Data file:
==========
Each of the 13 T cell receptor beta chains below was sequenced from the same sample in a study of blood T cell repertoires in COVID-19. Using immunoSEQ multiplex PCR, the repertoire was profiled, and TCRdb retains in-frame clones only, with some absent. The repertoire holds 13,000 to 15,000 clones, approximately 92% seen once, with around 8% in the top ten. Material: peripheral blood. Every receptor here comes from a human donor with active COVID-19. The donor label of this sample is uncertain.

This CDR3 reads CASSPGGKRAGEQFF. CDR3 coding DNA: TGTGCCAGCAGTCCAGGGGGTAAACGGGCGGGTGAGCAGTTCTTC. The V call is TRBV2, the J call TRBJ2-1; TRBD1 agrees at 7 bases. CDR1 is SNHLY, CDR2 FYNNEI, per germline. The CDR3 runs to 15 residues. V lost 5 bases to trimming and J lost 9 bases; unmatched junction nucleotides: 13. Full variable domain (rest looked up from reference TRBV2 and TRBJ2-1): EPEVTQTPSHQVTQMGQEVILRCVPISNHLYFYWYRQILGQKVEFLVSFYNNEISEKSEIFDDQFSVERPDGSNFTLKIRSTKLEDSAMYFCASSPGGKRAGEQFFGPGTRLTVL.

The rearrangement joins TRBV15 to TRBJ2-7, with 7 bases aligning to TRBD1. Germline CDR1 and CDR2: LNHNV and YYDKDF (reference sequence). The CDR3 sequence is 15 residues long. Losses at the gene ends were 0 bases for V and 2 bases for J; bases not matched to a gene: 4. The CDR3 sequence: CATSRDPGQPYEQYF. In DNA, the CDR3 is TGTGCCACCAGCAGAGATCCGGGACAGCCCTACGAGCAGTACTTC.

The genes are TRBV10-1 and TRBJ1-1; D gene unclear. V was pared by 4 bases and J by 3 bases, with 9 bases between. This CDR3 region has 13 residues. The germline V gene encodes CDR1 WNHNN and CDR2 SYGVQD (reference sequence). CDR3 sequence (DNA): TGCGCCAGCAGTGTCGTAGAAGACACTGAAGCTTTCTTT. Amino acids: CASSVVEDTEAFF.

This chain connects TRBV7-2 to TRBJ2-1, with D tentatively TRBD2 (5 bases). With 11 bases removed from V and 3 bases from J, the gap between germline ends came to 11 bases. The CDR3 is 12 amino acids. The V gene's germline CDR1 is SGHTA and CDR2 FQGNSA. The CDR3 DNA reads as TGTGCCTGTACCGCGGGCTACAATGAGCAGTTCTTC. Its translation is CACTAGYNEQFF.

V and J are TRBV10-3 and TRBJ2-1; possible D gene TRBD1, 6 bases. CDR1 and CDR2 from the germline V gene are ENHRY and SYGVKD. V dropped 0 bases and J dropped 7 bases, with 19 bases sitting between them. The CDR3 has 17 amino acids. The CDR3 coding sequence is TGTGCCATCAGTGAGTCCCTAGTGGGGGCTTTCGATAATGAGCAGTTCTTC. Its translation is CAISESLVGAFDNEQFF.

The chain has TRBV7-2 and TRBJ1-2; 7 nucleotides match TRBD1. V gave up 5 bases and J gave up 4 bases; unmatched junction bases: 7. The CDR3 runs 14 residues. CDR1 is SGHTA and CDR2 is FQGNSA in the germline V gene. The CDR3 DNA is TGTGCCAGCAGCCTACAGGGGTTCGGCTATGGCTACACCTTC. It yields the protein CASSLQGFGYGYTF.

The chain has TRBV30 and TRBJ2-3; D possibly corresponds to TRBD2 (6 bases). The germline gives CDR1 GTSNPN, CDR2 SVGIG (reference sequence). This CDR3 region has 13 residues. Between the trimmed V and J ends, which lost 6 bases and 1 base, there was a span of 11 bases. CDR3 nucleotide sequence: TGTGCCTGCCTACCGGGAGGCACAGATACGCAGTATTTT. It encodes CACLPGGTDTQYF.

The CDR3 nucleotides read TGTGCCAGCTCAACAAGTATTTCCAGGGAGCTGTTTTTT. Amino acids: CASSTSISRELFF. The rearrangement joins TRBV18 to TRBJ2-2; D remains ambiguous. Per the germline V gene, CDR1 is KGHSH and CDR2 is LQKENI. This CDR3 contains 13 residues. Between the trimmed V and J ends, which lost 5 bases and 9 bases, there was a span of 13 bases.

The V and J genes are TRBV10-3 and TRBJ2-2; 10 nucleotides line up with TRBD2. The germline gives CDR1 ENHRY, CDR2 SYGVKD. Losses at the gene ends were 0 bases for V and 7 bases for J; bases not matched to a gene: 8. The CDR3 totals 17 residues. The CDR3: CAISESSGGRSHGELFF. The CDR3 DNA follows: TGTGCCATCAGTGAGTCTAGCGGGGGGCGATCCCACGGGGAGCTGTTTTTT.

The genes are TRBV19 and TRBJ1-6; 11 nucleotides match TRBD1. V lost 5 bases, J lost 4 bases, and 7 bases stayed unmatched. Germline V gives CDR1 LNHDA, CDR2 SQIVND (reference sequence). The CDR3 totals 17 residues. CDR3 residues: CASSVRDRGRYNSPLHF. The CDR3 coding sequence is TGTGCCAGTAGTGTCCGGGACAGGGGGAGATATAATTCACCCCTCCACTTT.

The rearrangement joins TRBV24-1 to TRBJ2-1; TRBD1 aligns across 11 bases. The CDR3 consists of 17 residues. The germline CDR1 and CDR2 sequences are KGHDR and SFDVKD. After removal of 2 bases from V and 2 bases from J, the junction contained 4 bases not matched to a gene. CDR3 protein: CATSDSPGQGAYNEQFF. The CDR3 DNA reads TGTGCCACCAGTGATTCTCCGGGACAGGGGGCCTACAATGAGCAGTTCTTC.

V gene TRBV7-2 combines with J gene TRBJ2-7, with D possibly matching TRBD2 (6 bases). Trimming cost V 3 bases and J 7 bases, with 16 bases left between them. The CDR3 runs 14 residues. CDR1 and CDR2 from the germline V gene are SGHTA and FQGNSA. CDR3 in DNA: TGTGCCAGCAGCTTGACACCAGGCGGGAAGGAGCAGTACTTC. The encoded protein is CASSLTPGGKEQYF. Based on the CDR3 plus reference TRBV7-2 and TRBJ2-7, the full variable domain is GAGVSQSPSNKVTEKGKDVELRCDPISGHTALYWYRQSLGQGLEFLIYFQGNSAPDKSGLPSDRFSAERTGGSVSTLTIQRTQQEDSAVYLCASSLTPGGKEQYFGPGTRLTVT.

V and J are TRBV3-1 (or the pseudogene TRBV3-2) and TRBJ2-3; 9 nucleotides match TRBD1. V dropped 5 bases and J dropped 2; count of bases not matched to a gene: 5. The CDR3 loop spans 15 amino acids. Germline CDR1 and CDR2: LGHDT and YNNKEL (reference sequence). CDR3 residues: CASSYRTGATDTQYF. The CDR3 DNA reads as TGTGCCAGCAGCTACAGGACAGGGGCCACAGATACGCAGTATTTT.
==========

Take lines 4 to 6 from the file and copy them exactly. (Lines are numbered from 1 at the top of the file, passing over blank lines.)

The genes are TRBV10-1 and TRBJ1-1; D gene unclear. V was pared by 4 bases and J by 3 bases, with 9 bases between. This CDR3 region has 13 residues. The germline V gene encodes CDR1 WNHNN and CDR2 SYGVQD (reference sequence). CDR3 sequence (DNA): TGCGCCAGCAGTGTCGTAGAAGACACTGAAGCTTTCTTT. Amino acids: CASSVVEDTEAFF.

This chain connects TRBV7-2 to TRBJ2-1, with D tentatively TRBD2 (5 bases). With 11 bases removed from V and 3 bases from J, the gap between germline ends came to 11 bases. The CDR3 is 12 amino acids. The V gene's germline CDR1 is SGHTA and CDR2 FQGNSA. The CDR3 DNA reads as TGTGCCTGTACCGCGGGCTACAATGAGCAGTTCTTC. Its translation is CACTAGYNEQFF.

V and J are TRBV10-3 and TRBJ2-1; possible D gene TRBD1, 6 bases. CDR1 and CDR2 from the germline V gene are ENHRY and SYGVKD. V dropped 0 bases and J dropped 7 bases, with 19 bases sitting between them. The CDR3 has 17 amino acids. The CDR3 coding sequence is TGTGCCATCAGTGAGTCCCTAGTGGGGGCTTTCGATAATGAGCAGTTCTTC. Its translation is CAISESLVGAFDNEQFF.